The last few years have witnessed blatant examples of behavior and speech individually recorded only to be recounted later as not so, never happened or the witness/recording was a fabrication/fake. Most of this occurs on national news. Local occurrences are rarely noted as such. Ya gotta love the online dictionary’s supplemental description of gaslighting as a verb — “from the storyline of the movie Gaslight (1944), in which a man psychologically manipulates his wife into believing that she is going insane.” Either something is taking place, or it is not. Gaslighting shows the how and why of both. Occur locally? As Sarah Palin would say “You betcha!” Columbus teachers march in protest of city tax abatements for developers by Bill Bush appeared in the 4-24-19 Columbus Dispatch. Bush starts off “Ignoring warnings from city development officials that they don’t understand tax abatements, about 400 Columbus teachers marched up to the doorstep of the CoverMyMeds headquarters Downtown on Wednesday and presented the firm with a giant “tax bill.″ Chanting “Pharma got handouts, kids got sold out,” the teachers union tried presenting CoverMyMeds with a giant poster reading: “Bill: Robber, CoverMyMeds” for $44 million but were turned away. The firm received a 15-year, 100 percent property tax abatement last year for a new $225 million office complex Downtown to be completed by 2024.” Around the middle Bush reports: “The Columbus Board of Education last June approved the CoverMyMeds abatement, which will cost the schools about $55 million in property taxes over its lifetime, the city estimated last year. But [Cols City Development Director Steve] Schoeny said this week the schools will share about $650,000 a year in income taxes with the city. “I’m not sure where (the schools) are losing money on that deal,” he said.” You do the math (55 mil divided by 650k per year would mean how many years to recoup?). ““Of course that’s what they say,” [Cols Ed Assoc Pres John] Coneglio countered. “We know the argument. It’s the chicken and the egg thing,” that developers wouldn’t have built without the abatement. But why should condos selling for $300,000 be subsidized by taxpayers, Coneglio asked. “We’re just saying, ‘Hey, you’ve got to do this wisely. You can’t just give everything away.’” Steve Murray, 59, who teaches at Columbus Alternative High School, a building where the district is doing $1.1 million in emergency repairs after the public complained about its poor condition, considers the abatements “racist.” “It’s just so damn unfair” that tax money is diverted from an overwhelmingly minority school district to wealthy corporations, Murray said.” A little closer to home we find The Newark Advocate headlining North Newark affordable housing project awaits tax credits by Kent Mallett the same day (4-24-19). Notable: “One of the last remaining pieces of the old farm could become an affordable housing complex on north Newark land between Walmart and the Newark Area Soccer Association fields. Development plans are contingent on obtaining tax credits from the Ohio Tax Credit Authority, which may announce the recipients next month. Commercial Realtor Steve Layman represented property owner Chilcote Prior LLC earlier this year at Newark Planning Commission meetings, when a lot split was approved and zoning changed from general business to multi-family residence district on 9.7 acres of the farm’s remaining 23 acres.” The article includes a lot of folderol about the land’s history as an investment farm, and the investor’s kin keeping investment horses there, etc. The report ends with: “The apartment complex, Layman said, could consist of 84 units in up to seven buildings, either two-story or three-story. Of the 9.7 acres, only about two acres can be developed, due to the Log Pond Run floodplain. A restaurant could also be built on adjacent land, situated so it would be visible straight ahead after turning from North 21st Street onto Log Pond Drive, Layman said.” You remember Steve Layman who projected development of the old elementary school across from the main library (West Main) only if he could get historic tax credits. Well he didn’t get them but still went ahead and developed the property anyways. It is very notable the article’s stress on tax credits making it happen without mentioning a single word about what rents would be with this “affordable housing.” Speaking of taxes (credits and abatements got to come from someplace, ya know), how about that GOP HB6, the “Energy Bill”? For the Statehouse News Bureau Andy Chow reports: “Opponents are speaking out against the bill that would prop up two struggling nuclear plants while also toss out the state’s green energy requirements for utilities. There’s a debate over whether the legislation will end up saving a person more or less on their electric bills. The proposed law would create a monthly fee of $2.50 to create clean air credits for carbon-free power generators.” “FirstEnergy Solutions says their two nuclear power plants are set to close by 2021 unless they receive financial aid. The bill could give those plants up to about $170 million.” (4-23-19) “[AEP Vice President of External Affairs Tom] Froehle says AEP likes the bill “If done right, the bill will go down some but the benefit is that you’re finally getting investment in Ohio in clean air,” says Froehle. New fees in the legislation would create a $300 million fund from  – more than half would go to the nuclear plants, with the rest to renewable sources.” (4-24-19) Of course, AEP doesn’t own any nuclear power plants. FirstEnergy does (nuclear waste doesn’t just get cleaned up for a “jobs ready” site by JobsOhio, or does it?). But that’s beside the point. “According to a new study, a group of 60 companies in the Fortune 500 booked nearly $80 billion in total profits in 2018, but each owed $0 in taxes. Worse: Many of these companies actually got rebates from Uncle Sam, totaling more than $4 billion.” (Billions in Profits, No Taxes: How the Trump Tax Code Let 26 Companies Off the Hook, Tim Dickinson for Rolling Stone, 4-15-19). Of the 26 companies on the list, some are local favs – Amazon, AEP, FirstEnergy, Halliburton. The last word on this goes to someone who knows gaslighting when they see it: “[Steve] Murray thinks he has a simpler answer. If city and district officials are worried that companies will move away if they have to pay their taxes, “let them leave,” he said. “If they’re not putting any taxes into the city, then who cares?” (Bush)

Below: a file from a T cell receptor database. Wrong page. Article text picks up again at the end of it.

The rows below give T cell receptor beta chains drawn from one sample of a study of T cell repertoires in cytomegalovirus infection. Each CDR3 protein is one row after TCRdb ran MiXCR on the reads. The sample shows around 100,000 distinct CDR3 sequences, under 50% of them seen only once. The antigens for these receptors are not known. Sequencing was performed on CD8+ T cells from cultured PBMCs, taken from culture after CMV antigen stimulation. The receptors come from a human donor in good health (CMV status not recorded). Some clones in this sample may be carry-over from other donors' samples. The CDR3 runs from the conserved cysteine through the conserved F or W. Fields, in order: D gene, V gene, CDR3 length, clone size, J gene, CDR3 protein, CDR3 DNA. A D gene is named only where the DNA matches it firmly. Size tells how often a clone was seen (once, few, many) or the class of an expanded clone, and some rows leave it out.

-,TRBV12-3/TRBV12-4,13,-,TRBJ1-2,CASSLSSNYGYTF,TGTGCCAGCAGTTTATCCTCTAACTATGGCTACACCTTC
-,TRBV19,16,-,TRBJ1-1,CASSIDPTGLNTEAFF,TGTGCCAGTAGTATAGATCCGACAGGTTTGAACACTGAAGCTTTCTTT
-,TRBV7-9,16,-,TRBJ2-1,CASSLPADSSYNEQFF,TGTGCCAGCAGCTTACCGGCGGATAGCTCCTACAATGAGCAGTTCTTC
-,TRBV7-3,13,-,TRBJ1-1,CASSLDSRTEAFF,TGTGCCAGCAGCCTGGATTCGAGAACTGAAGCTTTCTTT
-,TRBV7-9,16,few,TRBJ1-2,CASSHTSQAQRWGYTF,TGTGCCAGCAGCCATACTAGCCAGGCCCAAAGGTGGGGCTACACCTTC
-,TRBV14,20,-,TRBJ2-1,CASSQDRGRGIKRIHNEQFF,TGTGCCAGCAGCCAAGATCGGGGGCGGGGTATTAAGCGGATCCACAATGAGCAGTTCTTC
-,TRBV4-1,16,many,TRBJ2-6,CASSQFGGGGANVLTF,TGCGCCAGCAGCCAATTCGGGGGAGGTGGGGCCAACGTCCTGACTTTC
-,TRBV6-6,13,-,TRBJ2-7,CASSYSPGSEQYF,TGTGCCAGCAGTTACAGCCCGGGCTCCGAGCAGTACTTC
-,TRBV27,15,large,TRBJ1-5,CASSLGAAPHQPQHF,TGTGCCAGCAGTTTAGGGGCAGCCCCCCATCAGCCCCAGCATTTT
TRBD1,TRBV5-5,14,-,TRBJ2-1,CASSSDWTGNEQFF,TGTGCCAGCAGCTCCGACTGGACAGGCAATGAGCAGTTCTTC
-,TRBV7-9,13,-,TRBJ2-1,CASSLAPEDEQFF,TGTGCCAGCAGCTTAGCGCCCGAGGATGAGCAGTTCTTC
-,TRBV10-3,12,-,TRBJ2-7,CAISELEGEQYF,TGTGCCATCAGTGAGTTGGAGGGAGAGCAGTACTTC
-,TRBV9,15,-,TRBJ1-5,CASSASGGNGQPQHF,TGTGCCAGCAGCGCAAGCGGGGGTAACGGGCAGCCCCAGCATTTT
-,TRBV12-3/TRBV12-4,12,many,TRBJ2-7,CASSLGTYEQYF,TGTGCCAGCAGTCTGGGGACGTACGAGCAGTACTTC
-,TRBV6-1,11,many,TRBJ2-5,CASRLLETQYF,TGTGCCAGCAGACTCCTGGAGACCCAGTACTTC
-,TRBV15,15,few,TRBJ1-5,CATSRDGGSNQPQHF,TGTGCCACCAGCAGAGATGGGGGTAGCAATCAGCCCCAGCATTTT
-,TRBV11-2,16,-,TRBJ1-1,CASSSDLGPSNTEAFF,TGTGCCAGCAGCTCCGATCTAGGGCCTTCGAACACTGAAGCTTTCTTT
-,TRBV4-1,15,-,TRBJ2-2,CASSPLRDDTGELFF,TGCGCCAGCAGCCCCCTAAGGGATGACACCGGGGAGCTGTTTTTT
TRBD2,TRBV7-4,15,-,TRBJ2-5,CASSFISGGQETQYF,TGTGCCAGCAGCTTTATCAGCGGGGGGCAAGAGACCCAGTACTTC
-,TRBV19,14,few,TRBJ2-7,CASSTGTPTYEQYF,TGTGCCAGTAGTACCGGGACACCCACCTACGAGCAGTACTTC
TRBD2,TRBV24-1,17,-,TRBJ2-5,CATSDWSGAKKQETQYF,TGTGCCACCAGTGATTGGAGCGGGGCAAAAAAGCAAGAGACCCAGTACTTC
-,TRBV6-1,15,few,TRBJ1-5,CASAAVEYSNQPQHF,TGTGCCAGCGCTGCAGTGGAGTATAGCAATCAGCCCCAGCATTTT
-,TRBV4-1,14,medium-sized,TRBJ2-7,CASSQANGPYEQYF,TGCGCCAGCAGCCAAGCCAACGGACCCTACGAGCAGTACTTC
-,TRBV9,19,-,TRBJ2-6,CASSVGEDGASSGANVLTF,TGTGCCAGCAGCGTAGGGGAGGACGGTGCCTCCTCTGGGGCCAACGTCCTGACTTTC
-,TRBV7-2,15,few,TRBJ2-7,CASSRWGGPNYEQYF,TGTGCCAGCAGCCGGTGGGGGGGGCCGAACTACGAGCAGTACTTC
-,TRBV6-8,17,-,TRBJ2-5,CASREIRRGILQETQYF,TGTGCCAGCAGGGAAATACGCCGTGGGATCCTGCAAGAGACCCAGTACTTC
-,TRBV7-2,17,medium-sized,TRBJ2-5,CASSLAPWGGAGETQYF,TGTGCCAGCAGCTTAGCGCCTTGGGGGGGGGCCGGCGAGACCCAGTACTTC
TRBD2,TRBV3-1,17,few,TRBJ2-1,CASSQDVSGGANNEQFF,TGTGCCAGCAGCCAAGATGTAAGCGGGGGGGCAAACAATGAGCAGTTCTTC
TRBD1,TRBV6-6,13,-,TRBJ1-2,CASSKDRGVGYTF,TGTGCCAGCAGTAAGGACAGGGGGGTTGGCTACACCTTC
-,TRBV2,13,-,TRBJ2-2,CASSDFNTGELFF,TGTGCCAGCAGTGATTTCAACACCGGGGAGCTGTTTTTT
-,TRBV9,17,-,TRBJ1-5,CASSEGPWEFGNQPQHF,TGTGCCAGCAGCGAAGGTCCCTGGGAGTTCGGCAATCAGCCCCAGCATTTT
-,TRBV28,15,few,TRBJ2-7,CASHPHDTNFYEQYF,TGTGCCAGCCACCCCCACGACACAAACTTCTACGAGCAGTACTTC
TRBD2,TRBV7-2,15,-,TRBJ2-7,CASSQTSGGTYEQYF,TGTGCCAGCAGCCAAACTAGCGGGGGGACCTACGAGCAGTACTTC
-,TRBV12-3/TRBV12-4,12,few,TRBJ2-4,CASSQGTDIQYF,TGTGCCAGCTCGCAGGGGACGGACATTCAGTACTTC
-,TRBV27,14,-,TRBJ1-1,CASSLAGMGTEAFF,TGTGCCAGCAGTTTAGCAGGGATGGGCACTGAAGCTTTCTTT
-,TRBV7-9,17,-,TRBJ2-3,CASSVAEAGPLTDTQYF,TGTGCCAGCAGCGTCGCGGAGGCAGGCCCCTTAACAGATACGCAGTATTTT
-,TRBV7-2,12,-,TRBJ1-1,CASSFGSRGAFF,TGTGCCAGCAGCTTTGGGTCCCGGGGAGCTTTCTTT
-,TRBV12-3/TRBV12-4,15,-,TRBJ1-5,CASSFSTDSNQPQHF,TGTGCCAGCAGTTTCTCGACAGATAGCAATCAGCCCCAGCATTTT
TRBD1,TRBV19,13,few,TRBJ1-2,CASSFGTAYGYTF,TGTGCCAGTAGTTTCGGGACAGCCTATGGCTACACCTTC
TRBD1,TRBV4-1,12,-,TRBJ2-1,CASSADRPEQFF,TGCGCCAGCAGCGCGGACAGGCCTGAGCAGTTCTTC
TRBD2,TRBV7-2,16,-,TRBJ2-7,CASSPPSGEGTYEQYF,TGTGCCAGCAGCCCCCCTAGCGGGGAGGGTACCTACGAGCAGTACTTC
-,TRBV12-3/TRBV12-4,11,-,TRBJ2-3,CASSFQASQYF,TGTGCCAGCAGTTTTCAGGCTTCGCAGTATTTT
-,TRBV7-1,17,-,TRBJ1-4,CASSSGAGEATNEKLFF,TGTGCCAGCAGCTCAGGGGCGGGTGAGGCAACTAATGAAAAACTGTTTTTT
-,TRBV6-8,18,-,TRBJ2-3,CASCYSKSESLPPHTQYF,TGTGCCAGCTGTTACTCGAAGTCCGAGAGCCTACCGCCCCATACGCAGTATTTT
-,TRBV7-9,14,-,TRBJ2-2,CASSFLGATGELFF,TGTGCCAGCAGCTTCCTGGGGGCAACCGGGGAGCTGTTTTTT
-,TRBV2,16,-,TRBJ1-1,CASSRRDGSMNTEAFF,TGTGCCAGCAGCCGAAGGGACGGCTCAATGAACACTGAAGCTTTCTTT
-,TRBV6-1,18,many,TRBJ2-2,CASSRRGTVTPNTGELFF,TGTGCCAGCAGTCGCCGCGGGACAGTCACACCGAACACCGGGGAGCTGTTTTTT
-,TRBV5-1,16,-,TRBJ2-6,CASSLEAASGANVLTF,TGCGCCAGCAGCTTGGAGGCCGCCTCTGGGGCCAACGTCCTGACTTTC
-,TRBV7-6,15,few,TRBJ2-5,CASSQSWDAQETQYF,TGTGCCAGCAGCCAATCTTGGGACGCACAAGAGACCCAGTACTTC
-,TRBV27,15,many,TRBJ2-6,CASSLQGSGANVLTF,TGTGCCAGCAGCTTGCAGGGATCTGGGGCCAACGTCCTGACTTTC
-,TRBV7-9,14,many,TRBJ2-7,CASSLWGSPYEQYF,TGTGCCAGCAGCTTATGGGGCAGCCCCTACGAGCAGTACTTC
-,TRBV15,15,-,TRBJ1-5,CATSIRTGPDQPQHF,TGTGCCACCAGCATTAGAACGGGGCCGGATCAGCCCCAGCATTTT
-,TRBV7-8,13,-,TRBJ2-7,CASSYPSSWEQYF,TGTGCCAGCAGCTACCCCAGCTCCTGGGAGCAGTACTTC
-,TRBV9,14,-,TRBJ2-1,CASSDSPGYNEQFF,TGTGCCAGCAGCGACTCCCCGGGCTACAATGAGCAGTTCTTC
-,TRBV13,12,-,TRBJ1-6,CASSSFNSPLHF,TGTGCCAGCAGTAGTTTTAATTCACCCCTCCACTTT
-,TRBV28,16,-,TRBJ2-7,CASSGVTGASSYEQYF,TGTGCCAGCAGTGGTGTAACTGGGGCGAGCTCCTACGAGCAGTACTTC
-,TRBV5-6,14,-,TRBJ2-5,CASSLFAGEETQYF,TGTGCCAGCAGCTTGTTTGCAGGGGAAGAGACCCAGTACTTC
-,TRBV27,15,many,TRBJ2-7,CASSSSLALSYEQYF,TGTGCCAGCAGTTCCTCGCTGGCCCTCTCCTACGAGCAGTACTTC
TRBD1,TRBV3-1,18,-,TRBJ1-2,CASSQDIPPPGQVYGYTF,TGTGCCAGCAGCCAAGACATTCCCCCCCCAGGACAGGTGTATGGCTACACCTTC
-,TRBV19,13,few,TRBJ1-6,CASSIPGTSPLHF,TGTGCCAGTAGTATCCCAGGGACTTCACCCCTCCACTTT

Half The Story – But Which Half?